The trajectory of Kyra Lambert’s Duke career changed on March 18, 2017.

That evening, the Blue Devils’ then-sophomore starting point guard suffered a devastating knee injury against Hampton in the NCAA tournament, leaving Duke without a key leader in its upset loss against Oregon in the next game. Lambert’s torn left ACL was the first major injury of her career, aside from minor pulled muscles or ankle tweaks.

“I miss her love of the game. I miss her intensity. I miss being able to push her because she’s so intense and passionate about the game,” Blue Devil head coach Joanne P. McCallie said. “I certainly miss her ability to make calls, make plays, get people in defenses and do what she’s capable of doing.”

Fast forward to Dec. 4, when Lambert made the difficult decision not to step back on the court with her teammates this year and instead take a medical redshirt. The junior now will have two years of eligibility remaining when she is expected to make her return in November 2018.

“I had a feeling that she wasn’t going to come back just because of the type of person she was because if she can’t do something 150 percent, she’s not going to do it, so I planned on probably not being able to finish my time here with Kyra,” graduate student Lexie Brown said. “For her to actually say it, that kind of hit us all in the heart.

“But she’s still around. She has this huge presence, so that’s been really fun and I’m going to take advantage of this time.”

Although Lambert will never take the floor at Cameron Indoor Stadium again alongside her senior teammates, the captain is still making an impact. Every day, the junior participates in practice and leads the team in a multitude of different fashions.

“The one thing that I focused on since this injury is ways that I can be more involved with the team, especially when I’m not physically out there on the floor with them playing in the games,” Lambert said. “Yes, I want to get better. Yes, I’m working hard in physical therapy and all that, but I’m giving everything that I can to the team in different ways now.”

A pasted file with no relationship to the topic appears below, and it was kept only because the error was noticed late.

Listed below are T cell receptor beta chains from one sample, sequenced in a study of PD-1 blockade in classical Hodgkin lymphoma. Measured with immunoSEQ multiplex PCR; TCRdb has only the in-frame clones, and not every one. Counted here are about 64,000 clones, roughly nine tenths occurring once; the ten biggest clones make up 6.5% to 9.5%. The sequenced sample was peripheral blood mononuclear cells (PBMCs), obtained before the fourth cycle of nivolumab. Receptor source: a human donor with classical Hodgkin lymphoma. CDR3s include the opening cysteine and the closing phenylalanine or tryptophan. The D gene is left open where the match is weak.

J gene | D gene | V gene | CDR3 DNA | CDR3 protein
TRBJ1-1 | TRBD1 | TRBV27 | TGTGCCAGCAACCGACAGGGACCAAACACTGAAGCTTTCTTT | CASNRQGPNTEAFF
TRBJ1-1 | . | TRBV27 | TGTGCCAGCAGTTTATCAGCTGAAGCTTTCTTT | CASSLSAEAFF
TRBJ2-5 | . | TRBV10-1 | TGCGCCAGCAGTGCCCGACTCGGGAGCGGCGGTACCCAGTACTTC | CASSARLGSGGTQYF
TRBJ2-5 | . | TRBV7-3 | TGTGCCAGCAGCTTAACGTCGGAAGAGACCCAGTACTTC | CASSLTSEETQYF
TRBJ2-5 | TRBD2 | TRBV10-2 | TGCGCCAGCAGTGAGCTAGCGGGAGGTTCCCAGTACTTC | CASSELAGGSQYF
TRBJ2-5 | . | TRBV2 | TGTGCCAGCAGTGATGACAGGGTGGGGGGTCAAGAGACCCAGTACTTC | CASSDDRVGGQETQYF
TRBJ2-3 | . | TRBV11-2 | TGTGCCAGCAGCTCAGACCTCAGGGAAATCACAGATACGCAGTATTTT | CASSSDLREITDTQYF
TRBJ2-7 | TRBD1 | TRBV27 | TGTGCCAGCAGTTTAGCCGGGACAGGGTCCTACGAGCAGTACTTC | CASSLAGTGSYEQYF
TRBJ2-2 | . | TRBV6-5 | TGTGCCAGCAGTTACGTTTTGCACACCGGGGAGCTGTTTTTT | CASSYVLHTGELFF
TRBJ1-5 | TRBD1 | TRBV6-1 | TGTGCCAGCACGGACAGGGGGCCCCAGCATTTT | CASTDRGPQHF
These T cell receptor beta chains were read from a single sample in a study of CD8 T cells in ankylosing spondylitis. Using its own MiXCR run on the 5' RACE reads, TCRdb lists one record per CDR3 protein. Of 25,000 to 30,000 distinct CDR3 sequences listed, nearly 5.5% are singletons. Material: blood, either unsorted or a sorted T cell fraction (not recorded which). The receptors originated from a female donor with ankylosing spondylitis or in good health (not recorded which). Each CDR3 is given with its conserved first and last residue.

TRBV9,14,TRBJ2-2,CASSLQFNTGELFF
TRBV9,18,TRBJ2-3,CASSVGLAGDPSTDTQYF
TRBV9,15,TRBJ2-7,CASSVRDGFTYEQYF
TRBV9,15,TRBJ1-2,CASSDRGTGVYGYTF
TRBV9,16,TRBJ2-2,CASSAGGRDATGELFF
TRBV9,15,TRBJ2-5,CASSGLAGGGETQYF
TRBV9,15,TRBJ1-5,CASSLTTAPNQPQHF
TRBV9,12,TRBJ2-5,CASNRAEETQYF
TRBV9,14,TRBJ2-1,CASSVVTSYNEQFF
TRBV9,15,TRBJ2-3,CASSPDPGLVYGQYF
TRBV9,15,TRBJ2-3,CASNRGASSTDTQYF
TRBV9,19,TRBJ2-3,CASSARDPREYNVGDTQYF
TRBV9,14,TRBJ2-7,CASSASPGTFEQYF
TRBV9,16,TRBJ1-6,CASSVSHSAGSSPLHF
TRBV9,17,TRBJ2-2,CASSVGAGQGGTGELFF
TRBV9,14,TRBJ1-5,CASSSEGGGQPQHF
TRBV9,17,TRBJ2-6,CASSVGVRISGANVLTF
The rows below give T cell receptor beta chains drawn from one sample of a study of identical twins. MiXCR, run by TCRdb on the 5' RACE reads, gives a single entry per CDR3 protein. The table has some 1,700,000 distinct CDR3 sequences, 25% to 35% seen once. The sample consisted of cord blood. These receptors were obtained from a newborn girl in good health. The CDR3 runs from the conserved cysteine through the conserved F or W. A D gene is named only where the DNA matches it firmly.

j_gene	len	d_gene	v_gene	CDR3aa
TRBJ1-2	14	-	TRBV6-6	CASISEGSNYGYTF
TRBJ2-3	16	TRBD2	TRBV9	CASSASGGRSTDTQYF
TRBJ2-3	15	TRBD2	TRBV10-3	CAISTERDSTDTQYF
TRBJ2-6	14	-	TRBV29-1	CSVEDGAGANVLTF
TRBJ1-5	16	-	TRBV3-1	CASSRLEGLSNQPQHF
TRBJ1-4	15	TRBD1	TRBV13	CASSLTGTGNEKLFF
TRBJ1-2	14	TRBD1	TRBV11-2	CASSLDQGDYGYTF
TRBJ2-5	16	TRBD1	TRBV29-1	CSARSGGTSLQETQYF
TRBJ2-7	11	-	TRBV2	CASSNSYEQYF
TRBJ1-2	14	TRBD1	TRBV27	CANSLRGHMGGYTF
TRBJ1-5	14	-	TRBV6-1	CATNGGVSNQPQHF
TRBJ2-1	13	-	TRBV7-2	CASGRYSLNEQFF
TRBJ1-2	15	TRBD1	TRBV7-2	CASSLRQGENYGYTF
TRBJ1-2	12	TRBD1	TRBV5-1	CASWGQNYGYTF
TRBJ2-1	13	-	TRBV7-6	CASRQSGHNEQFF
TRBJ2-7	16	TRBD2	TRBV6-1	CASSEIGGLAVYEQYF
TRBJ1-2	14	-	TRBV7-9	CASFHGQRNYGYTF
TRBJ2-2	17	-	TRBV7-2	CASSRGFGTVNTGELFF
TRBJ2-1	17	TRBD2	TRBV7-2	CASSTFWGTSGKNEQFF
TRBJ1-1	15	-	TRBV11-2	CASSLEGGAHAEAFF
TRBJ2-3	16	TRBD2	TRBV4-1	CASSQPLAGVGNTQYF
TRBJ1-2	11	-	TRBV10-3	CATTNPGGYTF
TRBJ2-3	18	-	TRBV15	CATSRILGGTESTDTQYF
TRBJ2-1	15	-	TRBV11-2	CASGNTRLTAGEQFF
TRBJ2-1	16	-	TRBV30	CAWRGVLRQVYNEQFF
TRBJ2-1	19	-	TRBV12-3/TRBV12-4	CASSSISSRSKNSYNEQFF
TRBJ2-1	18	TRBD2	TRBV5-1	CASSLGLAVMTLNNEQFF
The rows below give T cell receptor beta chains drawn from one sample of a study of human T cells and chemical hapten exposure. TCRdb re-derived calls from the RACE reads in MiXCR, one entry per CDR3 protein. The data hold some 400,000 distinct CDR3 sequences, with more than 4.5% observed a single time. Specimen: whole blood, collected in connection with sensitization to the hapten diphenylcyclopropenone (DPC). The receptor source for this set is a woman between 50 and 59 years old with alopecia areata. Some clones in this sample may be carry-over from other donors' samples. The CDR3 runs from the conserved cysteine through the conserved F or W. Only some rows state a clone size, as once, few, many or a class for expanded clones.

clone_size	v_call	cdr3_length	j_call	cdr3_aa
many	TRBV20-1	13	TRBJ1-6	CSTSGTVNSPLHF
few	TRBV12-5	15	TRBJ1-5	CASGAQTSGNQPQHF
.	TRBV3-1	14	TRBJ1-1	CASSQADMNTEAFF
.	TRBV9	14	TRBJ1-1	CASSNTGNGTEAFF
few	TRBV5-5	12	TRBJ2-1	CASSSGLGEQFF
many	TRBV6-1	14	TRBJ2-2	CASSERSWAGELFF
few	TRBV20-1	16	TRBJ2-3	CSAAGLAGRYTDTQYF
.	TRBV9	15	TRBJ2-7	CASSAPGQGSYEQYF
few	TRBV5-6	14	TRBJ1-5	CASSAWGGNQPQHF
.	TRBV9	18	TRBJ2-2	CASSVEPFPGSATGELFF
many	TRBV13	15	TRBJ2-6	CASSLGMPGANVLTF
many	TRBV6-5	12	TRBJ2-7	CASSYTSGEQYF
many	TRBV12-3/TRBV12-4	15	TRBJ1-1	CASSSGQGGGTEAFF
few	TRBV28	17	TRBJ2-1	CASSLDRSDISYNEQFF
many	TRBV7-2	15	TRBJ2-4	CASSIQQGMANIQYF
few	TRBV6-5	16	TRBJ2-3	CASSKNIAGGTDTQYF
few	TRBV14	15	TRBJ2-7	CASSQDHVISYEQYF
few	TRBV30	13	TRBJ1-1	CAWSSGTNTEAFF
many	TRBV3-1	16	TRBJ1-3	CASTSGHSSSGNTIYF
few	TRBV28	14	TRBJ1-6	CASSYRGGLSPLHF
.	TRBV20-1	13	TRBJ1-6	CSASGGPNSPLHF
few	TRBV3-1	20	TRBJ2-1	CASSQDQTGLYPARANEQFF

These different ways provide a glimpse into the individual behind the player fans see running the point for the team. During timeouts, Lambert can be found in the middle of the huddle talking to her teammates, and during the action, she also talks to the reserves on the bench.

“I definitely talk to every single player, especially our younger players…. Of course, Lexie and Becca [Greenwell] pretty much know how it goes,” Lambert said. “I just try to be as vocal as possible, being encouraging. I’ve had a lot of experience on the court so I know a lot of stuff that they’re going through.”

Brown, Greenwell and Lambert’s leadership and communication as co-captains is only one of the many similarities that they share. Like her teammates in the Fuqua School of Business, Lambert puts a lot of emphasis in the classroom as an undergraduate. Education is something that has been ingrained into her mind for a long time. 

“Putting a high priority on academics has always been something that my family has done, my parents have always told me to do and I think it just builds discipline,” Lambert said. “Just like sports build discipline, academics build discipline.”

The junior’s academic mindset has helped her adjust to game preparation on the sidelines as well, when McCallie and the coaching staff reveal scouting reports for upcoming games. Similar to a classroom setting, the professor or coach discusses a game plan, and the more the players prepare, the better they perform during a game or test.

“Studying for a class is just like studying for [an opponent],” Lambert said. “Watching videos or whatever to learn more about something in class is just like watching film on your favorite player and trying to translate that onto the court.”

‘A pure point guard’

Lambert has already displayed her prowess and skill on the hardwood the past two years, setting an example that every current player can look back to.